Feedback and Satisfaction Surveys

When patients aren’t satisfied with their care, they are likely to search for a new provider. Sending satisfaction surveys after visits is an effective way to gain valuable feedback. Physicians can build their reputation by taking all the negative input from patients and making the necessary changes.

Although not everyone will respond to the survey, many will because it gives them a voice and makes them feel empowered. By addressing these issues, they will see that you are proactive and working towards a better patient experience. It will show that you care about them as people, not just as paychecks. Even if a few people do not stick around, you can prevent others from leaving the practice.

Patient-Provider Relationship

Possibly the most critical aspect of patient retention is the relationship between patient and provider. A 2017 survey from the Council of Accountable Physician Practices found that consumers believe patient-provider relationships are the single most important factor in quality care.5 

Patients must trust their doctor, and although 77% of people do, that is still almost a quarter of people who do not.6 Proper communication is vital—make eye contact, educate them about their diagnosis, emphasizing the severity of the issue and the importance of following the treatment plan, and involve them in decision-making.

In many cases, technology is anti-human—it can create hardships and damage relationships. However, that is not quite the case in healthcare. We already discussed how patients could directly message their provider through an online portal and communicate over video chat. When doctors engage clients with these devices, they view them more favorably. In fact, ResMed found that 85% of participants in their survey value their relationship with their physician and believe the use of new technology can aid in easing frustrations and fostering a structured relationship.7

One overlooked aspect of working in medicine is simply being a compassionate human being. Healthcare workers generally become immune to tragedy over time, but you cannot let your patients see that you are unharmed by bad news. A general assessment of care quality and satisfaction surveys showed that 65% of patient satisfaction could be attributed to clinician empathy.5 You might not remember all your patients, but they will undoubtedly remember a doctor who tried their best to make sure they were well treated. Your dedication to safety could change someone’s life and perception of an entire practice or hospital staff.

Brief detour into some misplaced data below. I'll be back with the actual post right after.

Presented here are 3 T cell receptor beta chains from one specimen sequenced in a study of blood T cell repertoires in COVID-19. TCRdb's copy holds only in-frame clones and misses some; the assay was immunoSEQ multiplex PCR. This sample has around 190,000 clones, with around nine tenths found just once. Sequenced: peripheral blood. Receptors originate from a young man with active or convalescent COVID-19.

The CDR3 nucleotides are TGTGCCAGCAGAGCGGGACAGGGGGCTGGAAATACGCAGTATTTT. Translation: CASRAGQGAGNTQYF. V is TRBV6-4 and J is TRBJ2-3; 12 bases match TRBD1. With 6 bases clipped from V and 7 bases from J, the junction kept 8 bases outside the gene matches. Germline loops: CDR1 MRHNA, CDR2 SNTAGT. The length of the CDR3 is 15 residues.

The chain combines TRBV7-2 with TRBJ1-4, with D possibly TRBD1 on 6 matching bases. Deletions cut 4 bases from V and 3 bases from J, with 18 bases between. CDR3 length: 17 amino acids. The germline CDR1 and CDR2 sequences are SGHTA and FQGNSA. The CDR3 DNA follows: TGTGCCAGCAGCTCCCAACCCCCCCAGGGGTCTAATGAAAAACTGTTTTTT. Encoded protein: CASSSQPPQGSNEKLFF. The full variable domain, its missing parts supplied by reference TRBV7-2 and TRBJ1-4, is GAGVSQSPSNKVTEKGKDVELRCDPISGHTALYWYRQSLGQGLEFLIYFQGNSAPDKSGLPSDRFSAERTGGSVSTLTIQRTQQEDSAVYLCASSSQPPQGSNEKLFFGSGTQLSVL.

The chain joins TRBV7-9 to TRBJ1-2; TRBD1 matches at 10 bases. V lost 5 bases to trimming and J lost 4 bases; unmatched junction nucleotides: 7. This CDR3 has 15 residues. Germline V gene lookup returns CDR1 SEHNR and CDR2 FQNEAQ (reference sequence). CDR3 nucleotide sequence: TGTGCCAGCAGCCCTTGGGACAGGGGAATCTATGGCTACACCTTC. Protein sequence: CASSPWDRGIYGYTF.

From a financial, health, and reputation standpoint, patient retention is critical. Many factors can impact a patient’s decision to receive care from you again in the future. The best way to gain new clients is to keep the current ones satisfied; word-of-mouth marketing is the most effective kind there is.

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  1. “Strategies for Improving Patient Retention Using Technology.” Providertech, 1 Mar. 2019, https://www.providertech.com/strategies-for-improving-patient-retention-using-technology/.
  2. Gier, Jamie. “Missed Appointments Cost the U.S. Healthcare System $150B Each Year.” Healthcare Innovation, 26 Apr. 2017, https://www.hcinnovationgroup.com/clinical-it/article/13008175/missed-appointments-cost-the-us-healthcare-system-150b-each-year
  3. Charleson, Kimberly. “Telehealth Statistics and Trends: A 2021 Report.” The Checkup, 12 Aug. 2021, https://www.singlecare.com/blog/news/telehealth-statistics/.
  4. Heath, Sara. “4 Patient Engagement Strategies to Improve Patient Retention.” PatientEngagementHIT, 3 Nov. 2016, https://patientengagementhit.com/news/4-patient-engagement-strategies-to-improve-patient-retention.
  5. Heath, Sara. “3 Key Traits of a Positive Patient-Provider Relationship.” PatientEngagementHIT, 22 Nov. 2017, https://patientengagementhit.com/news/3-key-traits-of-a-positive-patient-provider-relationship.
  6. Gaines, Kathleen. “Nurses Ranked Most Trusted Profession 19 Years in a Row.” Nurse.org, 19 Jan. 2021, https://nurse.org/articles/nursing-ranked-most-honest-profession/.
  7. Williams, Megan D. “How Has Technology Advanced the Medical Field and Doctor-Patient Relationships?” Wolters Kluwer, 7 Feb. 2020, https://www.wolterskluwer.com/en/expert-insights/how-has-technology-advanced-the-medical-field-and-doctorpatient-relationships